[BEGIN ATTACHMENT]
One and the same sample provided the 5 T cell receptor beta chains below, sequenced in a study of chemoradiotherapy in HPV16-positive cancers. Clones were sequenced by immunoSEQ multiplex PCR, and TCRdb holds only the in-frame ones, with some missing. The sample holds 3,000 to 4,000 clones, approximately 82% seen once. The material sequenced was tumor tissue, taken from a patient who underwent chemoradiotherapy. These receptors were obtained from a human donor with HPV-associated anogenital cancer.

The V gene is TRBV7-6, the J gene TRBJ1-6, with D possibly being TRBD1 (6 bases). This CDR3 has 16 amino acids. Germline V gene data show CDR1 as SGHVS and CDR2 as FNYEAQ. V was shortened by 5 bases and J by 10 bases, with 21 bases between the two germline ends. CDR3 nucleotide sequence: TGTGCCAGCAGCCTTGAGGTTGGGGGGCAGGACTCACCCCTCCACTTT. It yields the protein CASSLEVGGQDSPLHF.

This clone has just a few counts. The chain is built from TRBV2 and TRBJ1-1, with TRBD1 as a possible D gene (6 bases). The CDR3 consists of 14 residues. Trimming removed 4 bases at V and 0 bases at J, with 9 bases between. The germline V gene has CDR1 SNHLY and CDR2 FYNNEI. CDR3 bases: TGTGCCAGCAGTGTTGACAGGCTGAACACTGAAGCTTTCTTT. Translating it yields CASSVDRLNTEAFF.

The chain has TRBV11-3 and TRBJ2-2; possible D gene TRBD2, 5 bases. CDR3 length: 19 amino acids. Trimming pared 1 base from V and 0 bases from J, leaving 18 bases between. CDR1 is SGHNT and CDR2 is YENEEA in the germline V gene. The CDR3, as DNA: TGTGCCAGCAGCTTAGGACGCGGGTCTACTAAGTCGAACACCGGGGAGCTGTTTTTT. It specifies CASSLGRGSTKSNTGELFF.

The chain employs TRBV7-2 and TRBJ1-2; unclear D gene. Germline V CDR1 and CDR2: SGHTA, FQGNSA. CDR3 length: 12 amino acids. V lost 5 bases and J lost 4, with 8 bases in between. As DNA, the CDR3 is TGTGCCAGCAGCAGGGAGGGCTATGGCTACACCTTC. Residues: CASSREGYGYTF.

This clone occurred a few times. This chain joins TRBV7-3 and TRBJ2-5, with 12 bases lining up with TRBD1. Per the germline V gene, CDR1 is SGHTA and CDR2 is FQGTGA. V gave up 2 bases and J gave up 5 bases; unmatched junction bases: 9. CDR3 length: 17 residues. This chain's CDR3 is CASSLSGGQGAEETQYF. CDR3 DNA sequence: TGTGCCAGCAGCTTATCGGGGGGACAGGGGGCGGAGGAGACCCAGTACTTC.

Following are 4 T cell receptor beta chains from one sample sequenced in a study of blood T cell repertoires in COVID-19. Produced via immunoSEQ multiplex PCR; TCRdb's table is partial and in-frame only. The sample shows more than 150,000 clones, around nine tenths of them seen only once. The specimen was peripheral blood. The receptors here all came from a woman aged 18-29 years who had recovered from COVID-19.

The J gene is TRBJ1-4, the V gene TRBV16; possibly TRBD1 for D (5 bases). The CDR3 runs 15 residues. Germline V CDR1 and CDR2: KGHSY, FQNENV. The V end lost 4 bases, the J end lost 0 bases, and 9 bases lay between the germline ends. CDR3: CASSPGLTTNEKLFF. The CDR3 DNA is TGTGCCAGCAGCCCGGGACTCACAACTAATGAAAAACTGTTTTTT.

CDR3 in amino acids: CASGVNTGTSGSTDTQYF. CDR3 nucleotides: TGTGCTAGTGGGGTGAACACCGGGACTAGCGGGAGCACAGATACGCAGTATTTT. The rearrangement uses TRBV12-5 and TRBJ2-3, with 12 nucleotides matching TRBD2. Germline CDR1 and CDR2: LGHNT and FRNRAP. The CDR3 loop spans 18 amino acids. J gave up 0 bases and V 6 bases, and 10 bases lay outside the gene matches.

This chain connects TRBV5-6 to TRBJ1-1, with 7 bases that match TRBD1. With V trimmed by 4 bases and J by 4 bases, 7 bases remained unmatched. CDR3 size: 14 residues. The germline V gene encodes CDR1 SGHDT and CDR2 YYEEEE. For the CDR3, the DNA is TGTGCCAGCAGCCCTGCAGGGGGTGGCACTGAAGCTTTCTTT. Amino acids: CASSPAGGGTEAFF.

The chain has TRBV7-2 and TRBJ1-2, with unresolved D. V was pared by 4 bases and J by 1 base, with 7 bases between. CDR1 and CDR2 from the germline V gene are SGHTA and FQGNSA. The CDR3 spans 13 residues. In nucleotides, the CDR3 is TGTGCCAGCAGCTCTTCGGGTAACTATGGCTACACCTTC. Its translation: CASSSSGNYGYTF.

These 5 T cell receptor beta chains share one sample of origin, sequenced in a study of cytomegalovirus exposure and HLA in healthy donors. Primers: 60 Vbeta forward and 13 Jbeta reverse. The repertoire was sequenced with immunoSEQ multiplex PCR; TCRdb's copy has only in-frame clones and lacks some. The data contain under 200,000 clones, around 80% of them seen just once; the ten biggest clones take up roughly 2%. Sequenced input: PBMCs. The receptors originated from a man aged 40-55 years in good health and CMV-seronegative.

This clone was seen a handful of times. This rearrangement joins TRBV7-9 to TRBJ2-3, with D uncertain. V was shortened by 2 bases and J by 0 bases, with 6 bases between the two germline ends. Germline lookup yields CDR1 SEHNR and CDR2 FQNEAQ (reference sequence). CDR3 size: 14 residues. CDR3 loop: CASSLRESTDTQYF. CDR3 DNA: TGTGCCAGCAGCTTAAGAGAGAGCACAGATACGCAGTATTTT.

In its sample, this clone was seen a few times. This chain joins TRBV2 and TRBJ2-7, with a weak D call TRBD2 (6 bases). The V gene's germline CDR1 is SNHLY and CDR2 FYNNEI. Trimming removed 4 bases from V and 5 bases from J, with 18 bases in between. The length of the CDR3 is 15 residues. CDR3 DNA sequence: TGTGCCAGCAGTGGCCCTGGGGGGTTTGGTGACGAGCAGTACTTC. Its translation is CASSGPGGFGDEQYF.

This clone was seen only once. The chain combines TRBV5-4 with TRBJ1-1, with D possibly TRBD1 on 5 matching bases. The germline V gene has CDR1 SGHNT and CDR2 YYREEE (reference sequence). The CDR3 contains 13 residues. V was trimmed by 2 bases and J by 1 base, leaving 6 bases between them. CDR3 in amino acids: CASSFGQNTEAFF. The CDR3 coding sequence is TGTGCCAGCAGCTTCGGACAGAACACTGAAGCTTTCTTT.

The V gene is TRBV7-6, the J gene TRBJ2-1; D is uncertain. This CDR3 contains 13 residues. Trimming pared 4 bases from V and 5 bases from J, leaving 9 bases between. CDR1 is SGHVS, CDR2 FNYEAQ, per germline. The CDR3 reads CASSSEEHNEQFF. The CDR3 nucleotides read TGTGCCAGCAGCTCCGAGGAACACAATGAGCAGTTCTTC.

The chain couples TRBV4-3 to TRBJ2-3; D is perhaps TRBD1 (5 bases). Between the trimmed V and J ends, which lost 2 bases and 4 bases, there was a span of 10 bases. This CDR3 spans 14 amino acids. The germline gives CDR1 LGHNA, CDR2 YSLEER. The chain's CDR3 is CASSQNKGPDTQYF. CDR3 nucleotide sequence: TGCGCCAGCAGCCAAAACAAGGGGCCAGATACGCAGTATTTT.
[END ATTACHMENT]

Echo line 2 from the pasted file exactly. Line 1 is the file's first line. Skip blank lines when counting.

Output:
The V gene is TRBV7-6, the J gene TRBJ1-6, with D possibly being TRBD1 (6 bases). This CDR3 has 16 amino acids. Germline V gene data show CDR1 as SGHVS and CDR2 as FNYEAQ. V was shortened by 5 bases and J by 10 bases, with 21 bases between the two germline ends. CDR3 nucleotide sequence: TGTGCCAGCAGCCTTGAGGTTGGGGGGCAGGACTCACCCCTCCACTTT. It yields the protein CASSLEVGGQDSPLHF.